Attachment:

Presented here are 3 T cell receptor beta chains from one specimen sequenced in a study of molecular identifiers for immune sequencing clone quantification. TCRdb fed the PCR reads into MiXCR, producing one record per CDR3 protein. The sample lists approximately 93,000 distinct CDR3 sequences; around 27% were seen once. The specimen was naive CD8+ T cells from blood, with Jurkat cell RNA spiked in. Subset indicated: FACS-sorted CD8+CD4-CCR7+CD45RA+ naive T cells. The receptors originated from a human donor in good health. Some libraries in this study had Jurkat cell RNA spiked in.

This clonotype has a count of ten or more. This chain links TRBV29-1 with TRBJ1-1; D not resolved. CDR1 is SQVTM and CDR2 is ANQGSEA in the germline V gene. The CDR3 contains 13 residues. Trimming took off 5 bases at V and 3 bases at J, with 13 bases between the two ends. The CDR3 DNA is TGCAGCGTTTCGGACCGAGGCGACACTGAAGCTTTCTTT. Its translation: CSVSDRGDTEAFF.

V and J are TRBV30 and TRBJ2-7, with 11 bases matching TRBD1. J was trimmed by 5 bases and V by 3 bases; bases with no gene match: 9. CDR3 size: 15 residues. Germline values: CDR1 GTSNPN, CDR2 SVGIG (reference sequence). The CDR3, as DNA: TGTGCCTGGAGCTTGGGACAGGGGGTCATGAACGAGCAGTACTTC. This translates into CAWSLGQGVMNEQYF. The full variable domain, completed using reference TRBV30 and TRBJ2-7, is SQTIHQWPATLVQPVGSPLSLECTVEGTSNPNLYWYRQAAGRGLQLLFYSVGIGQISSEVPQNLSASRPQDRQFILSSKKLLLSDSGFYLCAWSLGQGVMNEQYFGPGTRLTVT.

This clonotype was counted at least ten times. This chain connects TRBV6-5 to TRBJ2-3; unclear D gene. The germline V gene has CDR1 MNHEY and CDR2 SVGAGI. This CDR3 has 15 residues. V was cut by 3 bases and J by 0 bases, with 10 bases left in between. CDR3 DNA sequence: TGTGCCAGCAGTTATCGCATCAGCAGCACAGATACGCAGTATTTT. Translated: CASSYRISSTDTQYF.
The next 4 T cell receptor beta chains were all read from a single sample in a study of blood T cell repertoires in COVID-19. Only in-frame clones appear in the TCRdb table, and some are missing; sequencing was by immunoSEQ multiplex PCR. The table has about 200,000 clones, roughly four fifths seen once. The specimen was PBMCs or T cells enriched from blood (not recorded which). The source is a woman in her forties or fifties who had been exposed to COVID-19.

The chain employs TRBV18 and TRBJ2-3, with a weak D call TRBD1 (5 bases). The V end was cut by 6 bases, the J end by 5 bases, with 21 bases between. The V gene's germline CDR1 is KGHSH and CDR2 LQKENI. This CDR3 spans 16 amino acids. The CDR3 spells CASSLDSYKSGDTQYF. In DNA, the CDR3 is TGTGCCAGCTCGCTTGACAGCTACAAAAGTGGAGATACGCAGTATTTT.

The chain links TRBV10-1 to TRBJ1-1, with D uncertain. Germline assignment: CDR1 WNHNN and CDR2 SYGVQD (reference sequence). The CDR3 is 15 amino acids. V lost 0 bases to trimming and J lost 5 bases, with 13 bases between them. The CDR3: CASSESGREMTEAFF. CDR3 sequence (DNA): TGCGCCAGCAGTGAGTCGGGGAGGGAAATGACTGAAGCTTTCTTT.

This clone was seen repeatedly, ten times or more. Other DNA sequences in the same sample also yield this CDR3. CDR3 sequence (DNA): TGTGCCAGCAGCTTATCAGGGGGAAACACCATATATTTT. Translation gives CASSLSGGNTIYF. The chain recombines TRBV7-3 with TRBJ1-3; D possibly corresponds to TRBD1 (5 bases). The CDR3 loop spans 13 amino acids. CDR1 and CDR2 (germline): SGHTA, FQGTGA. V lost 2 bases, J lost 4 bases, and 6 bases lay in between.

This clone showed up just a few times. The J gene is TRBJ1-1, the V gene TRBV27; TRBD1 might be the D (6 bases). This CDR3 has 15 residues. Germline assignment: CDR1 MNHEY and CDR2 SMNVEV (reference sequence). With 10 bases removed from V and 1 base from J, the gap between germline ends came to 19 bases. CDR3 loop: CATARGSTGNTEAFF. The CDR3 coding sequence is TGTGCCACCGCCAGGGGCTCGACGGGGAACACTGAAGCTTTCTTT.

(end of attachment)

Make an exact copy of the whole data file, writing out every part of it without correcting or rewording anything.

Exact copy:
Presented here are 3 T cell receptor beta chains from one specimen sequenced in a study of molecular identifiers for immune sequencing clone quantification. TCRdb fed the PCR reads into MiXCR, producing one record per CDR3 protein. The sample lists approximately 93,000 distinct CDR3 sequences; around 27% were seen once. The specimen was naive CD8+ T cells from blood, with Jurkat cell RNA spiked in. Subset indicated: FACS-sorted CD8+CD4-CCR7+CD45RA+ naive T cells. The receptors originated from a human donor in good health. Some libraries in this study had Jurkat cell RNA spiked in.

This clonotype has a count of ten or more. This chain links TRBV29-1 with TRBJ1-1; D not resolved. CDR1 is SQVTM and CDR2 is ANQGSEA in the germline V gene. The CDR3 contains 13 residues. Trimming took off 5 bases at V and 3 bases at J, with 13 bases between the two ends. The CDR3 DNA is TGCAGCGTTTCGGACCGAGGCGACACTGAAGCTTTCTTT. Its translation: CSVSDRGDTEAFF.

V and J are TRBV30 and TRBJ2-7, with 11 bases matching TRBD1. J was trimmed by 5 bases and V by 3 bases; bases with no gene match: 9. CDR3 size: 15 residues. Germline values: CDR1 GTSNPN, CDR2 SVGIG (reference sequence). The CDR3, as DNA: TGTGCCTGGAGCTTGGGACAGGGGGTCATGAACGAGCAGTACTTC. This translates into CAWSLGQGVMNEQYF. The full variable domain, completed using reference TRBV30 and TRBJ2-7, is SQTIHQWPATLVQPVGSPLSLECTVEGTSNPNLYWYRQAAGRGLQLLFYSVGIGQISSEVPQNLSASRPQDRQFILSSKKLLLSDSGFYLCAWSLGQGVMNEQYFGPGTRLTVT.

This clonotype was counted at least ten times. This chain connects TRBV6-5 to TRBJ2-3; unclear D gene. The germline V gene has CDR1 MNHEY and CDR2 SVGAGI. This CDR3 has 15 residues. V was cut by 3 bases and J by 0 bases, with 10 bases left in between. CDR3 DNA sequence: TGTGCCAGCAGTTATCGCATCAGCAGCACAGATACGCAGTATTTT. Translated: CASSYRISSTDTQYF.
The next 4 T cell receptor beta chains were all read from a single sample in a study of blood T cell repertoires in COVID-19. Only in-frame clones appear in the TCRdb table, and some are missing; sequencing was by immunoSEQ multiplex PCR. The table has about 200,000 clones, roughly four fifths seen once. The specimen was PBMCs or T cells enriched from blood (not recorded which). The source is a woman in her forties or fifties who had been exposed to COVID-19.

The chain employs TRBV18 and TRBJ2-3, with a weak D call TRBD1 (5 bases). The V end was cut by 6 bases, the J end by 5 bases, with 21 bases between. The V gene's germline CDR1 is KGHSH and CDR2 LQKENI. This CDR3 spans 16 amino acids. The CDR3 spells CASSLDSYKSGDTQYF. In DNA, the CDR3 is TGTGCCAGCTCGCTTGACAGCTACAAAAGTGGAGATACGCAGTATTTT.

The chain links TRBV10-1 to TRBJ1-1, with D uncertain. Germline assignment: CDR1 WNHNN and CDR2 SYGVQD (reference sequence). The CDR3 is 15 amino acids. V lost 0 bases to trimming and J lost 5 bases, with 13 bases between them. The CDR3: CASSESGREMTEAFF. CDR3 sequence (DNA): TGCGCCAGCAGTGAGTCGGGGAGGGAAATGACTGAAGCTTTCTTT.

This clone was seen repeatedly, ten times or more. Other DNA sequences in the same sample also yield this CDR3. CDR3 sequence (DNA): TGTGCCAGCAGCTTATCAGGGGGAAACACCATATATTTT. Translation gives CASSLSGGNTIYF. The chain recombines TRBV7-3 with TRBJ1-3; D possibly corresponds to TRBD1 (5 bases). The CDR3 loop spans 13 amino acids. CDR1 and CDR2 (germline): SGHTA, FQGTGA. V lost 2 bases, J lost 4 bases, and 6 bases lay in between.

This clone showed up just a few times. The J gene is TRBJ1-1, the V gene TRBV27; TRBD1 might be the D (6 bases). This CDR3 has 15 residues. Germline assignment: CDR1 MNHEY and CDR2 SMNVEV (reference sequence). With 10 bases removed from V and 1 base from J, the gap between germline ends came to 19 bases. CDR3 loop: CATARGSTGNTEAFF. The CDR3 coding sequence is TGTGCCACCGCCAGGGGCTCGACGGGGAACACTGAAGCTTTCTTT.